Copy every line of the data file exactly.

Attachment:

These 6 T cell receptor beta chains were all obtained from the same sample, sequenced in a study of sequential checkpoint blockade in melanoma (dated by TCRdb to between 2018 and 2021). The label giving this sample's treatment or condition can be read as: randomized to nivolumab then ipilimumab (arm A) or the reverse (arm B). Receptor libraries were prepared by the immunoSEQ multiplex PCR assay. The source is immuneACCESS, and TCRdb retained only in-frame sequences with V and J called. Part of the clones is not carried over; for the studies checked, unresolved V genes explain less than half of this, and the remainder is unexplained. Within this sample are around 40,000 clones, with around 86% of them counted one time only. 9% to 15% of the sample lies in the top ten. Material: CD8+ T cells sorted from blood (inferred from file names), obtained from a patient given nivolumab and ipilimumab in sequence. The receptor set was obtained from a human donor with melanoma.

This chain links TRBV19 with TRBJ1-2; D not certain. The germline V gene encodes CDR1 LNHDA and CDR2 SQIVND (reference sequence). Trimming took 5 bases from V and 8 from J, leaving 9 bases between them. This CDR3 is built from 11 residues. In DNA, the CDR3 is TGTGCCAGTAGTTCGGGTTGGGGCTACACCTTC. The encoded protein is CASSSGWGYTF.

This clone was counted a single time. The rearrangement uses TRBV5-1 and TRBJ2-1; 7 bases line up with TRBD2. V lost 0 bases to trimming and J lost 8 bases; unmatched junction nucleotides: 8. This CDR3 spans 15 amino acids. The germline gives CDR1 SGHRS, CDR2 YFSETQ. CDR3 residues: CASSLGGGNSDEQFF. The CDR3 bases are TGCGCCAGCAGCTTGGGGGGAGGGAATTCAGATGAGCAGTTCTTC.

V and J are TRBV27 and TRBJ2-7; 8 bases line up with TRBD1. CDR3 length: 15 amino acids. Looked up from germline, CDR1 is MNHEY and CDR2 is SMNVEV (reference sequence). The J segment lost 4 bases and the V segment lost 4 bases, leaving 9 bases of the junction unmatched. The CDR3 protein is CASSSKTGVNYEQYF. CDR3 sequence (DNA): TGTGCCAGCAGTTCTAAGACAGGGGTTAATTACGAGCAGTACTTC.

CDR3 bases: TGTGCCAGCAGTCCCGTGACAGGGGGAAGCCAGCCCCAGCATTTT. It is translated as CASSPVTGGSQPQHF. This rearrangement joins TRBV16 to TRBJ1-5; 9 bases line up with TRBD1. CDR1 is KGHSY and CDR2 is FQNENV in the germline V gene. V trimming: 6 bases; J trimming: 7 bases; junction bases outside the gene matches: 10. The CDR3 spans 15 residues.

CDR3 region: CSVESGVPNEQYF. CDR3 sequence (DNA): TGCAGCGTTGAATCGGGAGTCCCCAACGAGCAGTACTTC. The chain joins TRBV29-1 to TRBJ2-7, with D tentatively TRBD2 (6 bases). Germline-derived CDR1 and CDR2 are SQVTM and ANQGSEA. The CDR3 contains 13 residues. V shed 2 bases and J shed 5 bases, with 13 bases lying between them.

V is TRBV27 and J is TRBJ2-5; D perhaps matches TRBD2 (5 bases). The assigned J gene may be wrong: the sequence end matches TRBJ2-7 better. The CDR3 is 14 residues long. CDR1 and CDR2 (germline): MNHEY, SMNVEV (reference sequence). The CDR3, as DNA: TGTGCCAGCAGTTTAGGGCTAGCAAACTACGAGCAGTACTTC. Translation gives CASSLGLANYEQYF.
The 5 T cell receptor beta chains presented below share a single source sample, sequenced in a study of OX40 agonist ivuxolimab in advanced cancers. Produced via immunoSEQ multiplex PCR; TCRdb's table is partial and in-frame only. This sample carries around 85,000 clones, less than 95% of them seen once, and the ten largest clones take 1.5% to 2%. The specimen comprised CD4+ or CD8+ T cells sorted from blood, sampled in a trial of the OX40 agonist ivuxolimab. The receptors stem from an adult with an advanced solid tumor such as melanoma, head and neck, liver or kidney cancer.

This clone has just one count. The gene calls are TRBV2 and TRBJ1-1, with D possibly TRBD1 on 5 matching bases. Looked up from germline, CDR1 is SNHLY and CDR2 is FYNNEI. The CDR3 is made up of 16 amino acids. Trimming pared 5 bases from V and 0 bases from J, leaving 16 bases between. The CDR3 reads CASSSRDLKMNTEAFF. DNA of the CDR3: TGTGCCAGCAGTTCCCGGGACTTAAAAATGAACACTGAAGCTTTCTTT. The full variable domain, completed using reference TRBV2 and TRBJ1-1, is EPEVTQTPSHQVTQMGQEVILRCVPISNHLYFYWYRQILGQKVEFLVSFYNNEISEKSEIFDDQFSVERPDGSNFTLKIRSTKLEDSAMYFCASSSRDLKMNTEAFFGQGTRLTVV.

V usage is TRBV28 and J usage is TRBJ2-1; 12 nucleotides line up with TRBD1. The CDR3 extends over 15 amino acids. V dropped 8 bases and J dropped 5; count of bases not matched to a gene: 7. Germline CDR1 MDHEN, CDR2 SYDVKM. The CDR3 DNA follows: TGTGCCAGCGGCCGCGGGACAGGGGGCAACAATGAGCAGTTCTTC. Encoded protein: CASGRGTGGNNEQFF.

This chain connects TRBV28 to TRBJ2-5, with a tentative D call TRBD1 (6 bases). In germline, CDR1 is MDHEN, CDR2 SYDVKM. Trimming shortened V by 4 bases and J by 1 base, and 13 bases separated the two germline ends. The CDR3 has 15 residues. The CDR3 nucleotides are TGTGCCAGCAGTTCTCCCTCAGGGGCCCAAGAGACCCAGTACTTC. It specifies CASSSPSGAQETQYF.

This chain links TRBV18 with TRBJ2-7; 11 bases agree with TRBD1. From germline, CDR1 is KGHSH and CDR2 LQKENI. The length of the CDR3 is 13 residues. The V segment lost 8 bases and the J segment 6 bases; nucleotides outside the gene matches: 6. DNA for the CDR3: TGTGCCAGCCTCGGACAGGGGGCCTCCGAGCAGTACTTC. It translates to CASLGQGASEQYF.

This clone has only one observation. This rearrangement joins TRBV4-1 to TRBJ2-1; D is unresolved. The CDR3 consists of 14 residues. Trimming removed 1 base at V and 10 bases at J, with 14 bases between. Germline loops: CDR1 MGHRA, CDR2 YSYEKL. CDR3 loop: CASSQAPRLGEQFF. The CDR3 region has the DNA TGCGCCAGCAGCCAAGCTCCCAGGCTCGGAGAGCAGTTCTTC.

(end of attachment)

These 6 T cell receptor beta chains were all obtained from the same sample, sequenced in a study of sequential checkpoint blockade in melanoma (dated by TCRdb to between 2018 and 2021). The label giving this sample's treatment or condition can be read as: randomized to nivolumab then ipilimumab (arm A) or the reverse (arm B). Receptor libraries were prepared by the immunoSEQ multiplex PCR assay. The source is immuneACCESS, and TCRdb retained only in-frame sequences with V and J called. Part of the clones is not carried over; for the studies checked, unresolved V genes explain less than half of this, and the remainder is unexplained. Within this sample are around 40,000 clones, with around 86% of them counted one time only. 9% to 15% of the sample lies in the top ten. Material: CD8+ T cells sorted from blood (inferred from file names), obtained from a patient given nivolumab and ipilimumab in sequence. The receptor set was obtained from a human donor with melanoma.

This chain links TRBV19 with TRBJ1-2; D not certain. The germline V gene encodes CDR1 LNHDA and CDR2 SQIVND (reference sequence). Trimming took 5 bases from V and 8 from J, leaving 9 bases between them. This CDR3 is built from 11 residues. In DNA, the CDR3 is TGTGCCAGTAGTTCGGGTTGGGGCTACACCTTC. The encoded protein is CASSSGWGYTF.

This clone was counted a single time. The rearrangement uses TRBV5-1 and TRBJ2-1; 7 bases line up with TRBD2. V lost 0 bases to trimming and J lost 8 bases; unmatched junction nucleotides: 8. This CDR3 spans 15 amino acids. The germline gives CDR1 SGHRS, CDR2 YFSETQ. CDR3 residues: CASSLGGGNSDEQFF. The CDR3 bases are TGCGCCAGCAGCTTGGGGGGAGGGAATTCAGATGAGCAGTTCTTC.

V and J are TRBV27 and TRBJ2-7; 8 bases line up with TRBD1. CDR3 length: 15 amino acids. Looked up from germline, CDR1 is MNHEY and CDR2 is SMNVEV (reference sequence). The J segment lost 4 bases and the V segment lost 4 bases, leaving 9 bases of the junction unmatched. The CDR3 protein is CASSSKTGVNYEQYF. CDR3 sequence (DNA): TGTGCCAGCAGTTCTAAGACAGGGGTTAATTACGAGCAGTACTTC.

CDR3 bases: TGTGCCAGCAGTCCCGTGACAGGGGGAAGCCAGCCCCAGCATTTT. It is translated as CASSPVTGGSQPQHF. This rearrangement joins TRBV16 to TRBJ1-5; 9 bases line up with TRBD1. CDR1 is KGHSY and CDR2 is FQNENV in the germline V gene. V trimming: 6 bases; J trimming: 7 bases; junction bases outside the gene matches: 10. The CDR3 spans 15 residues.

CDR3 region: CSVESGVPNEQYF. CDR3 sequence (DNA): TGCAGCGTTGAATCGGGAGTCCCCAACGAGCAGTACTTC. The chain joins TRBV29-1 to TRBJ2-7, with D tentatively TRBD2 (6 bases). Germline-derived CDR1 and CDR2 are SQVTM and ANQGSEA. The CDR3 contains 13 residues. V shed 2 bases and J shed 5 bases, with 13 bases lying between them.

V is TRBV27 and J is TRBJ2-5; D perhaps matches TRBD2 (5 bases). The assigned J gene may be wrong: the sequence end matches TRBJ2-7 better. The CDR3 is 14 residues long. CDR1 and CDR2 (germline): MNHEY, SMNVEV (reference sequence). The CDR3, as DNA: TGTGCCAGCAGTTTAGGGCTAGCAAACTACGAGCAGTACTTC. Translation gives CASSLGLANYEQYF.
The 5 T cell receptor beta chains presented below share a single source sample, sequenced in a study of OX40 agonist ivuxolimab in advanced cancers. Produced via immunoSEQ multiplex PCR; TCRdb's table is partial and in-frame only. This sample carries around 85,000 clones, less than 95% of them seen once, and the ten largest clones take 1.5% to 2%. The specimen comprised CD4+ or CD8+ T cells sorted from blood, sampled in a trial of the OX40 agonist ivuxolimab. The receptors stem from an adult with an advanced solid tumor such as melanoma, head and neck, liver or kidney cancer.

This clone has just one count. The gene calls are TRBV2 and TRBJ1-1, with D possibly TRBD1 on 5 matching bases. Looked up from germline, CDR1 is SNHLY and CDR2 is FYNNEI. The CDR3 is made up of 16 amino acids. Trimming pared 5 bases from V and 0 bases from J, leaving 16 bases between. The CDR3 reads CASSSRDLKMNTEAFF. DNA of the CDR3: TGTGCCAGCAGTTCCCGGGACTTAAAAATGAACACTGAAGCTTTCTTT. The full variable domain, completed using reference TRBV2 and TRBJ1-1, is EPEVTQTPSHQVTQMGQEVILRCVPISNHLYFYWYRQILGQKVEFLVSFYNNEISEKSEIFDDQFSVERPDGSNFTLKIRSTKLEDSAMYFCASSSRDLKMNTEAFFGQGTRLTVV.

V usage is TRBV28 and J usage is TRBJ2-1; 12 nucleotides line up with TRBD1. The CDR3 extends over 15 amino acids. V dropped 8 bases and J dropped 5; count of bases not matched to a gene: 7. Germline CDR1 MDHEN, CDR2 SYDVKM. The CDR3 DNA follows: TGTGCCAGCGGCCGCGGGACAGGGGGCAACAATGAGCAGTTCTTC. Encoded protein: CASGRGTGGNNEQFF.

This chain connects TRBV28 to TRBJ2-5, with a tentative D call TRBD1 (6 bases). In germline, CDR1 is MDHEN, CDR2 SYDVKM. Trimming shortened V by 4 bases and J by 1 base, and 13 bases separated the two germline ends. The CDR3 has 15 residues. The CDR3 nucleotides are TGTGCCAGCAGTTCTCCCTCAGGGGCCCAAGAGACCCAGTACTTC. It specifies CASSSPSGAQETQYF.

This chain links TRBV18 with TRBJ2-7; 11 bases agree with TRBD1. From germline, CDR1 is KGHSH and CDR2 LQKENI. The length of the CDR3 is 13 residues. The V segment lost 8 bases and the J segment 6 bases; nucleotides outside the gene matches: 6. DNA for the CDR3: TGTGCCAGCCTCGGACAGGGGGCCTCCGAGCAGTACTTC. It translates to CASLGQGASEQYF.

This clone has only one observation. This rearrangement joins TRBV4-1 to TRBJ2-1; D is unresolved. The CDR3 consists of 14 residues. Trimming removed 1 base at V and 10 bases at J, with 14 bases between. Germline loops: CDR1 MGHRA, CDR2 YSYEKL. CDR3 loop: CASSQAPRLGEQFF. The CDR3 region has the DNA TGCGCCAGCAGCCAAGCTCCCAGGCTCGGAGAGCAGTTCTTC.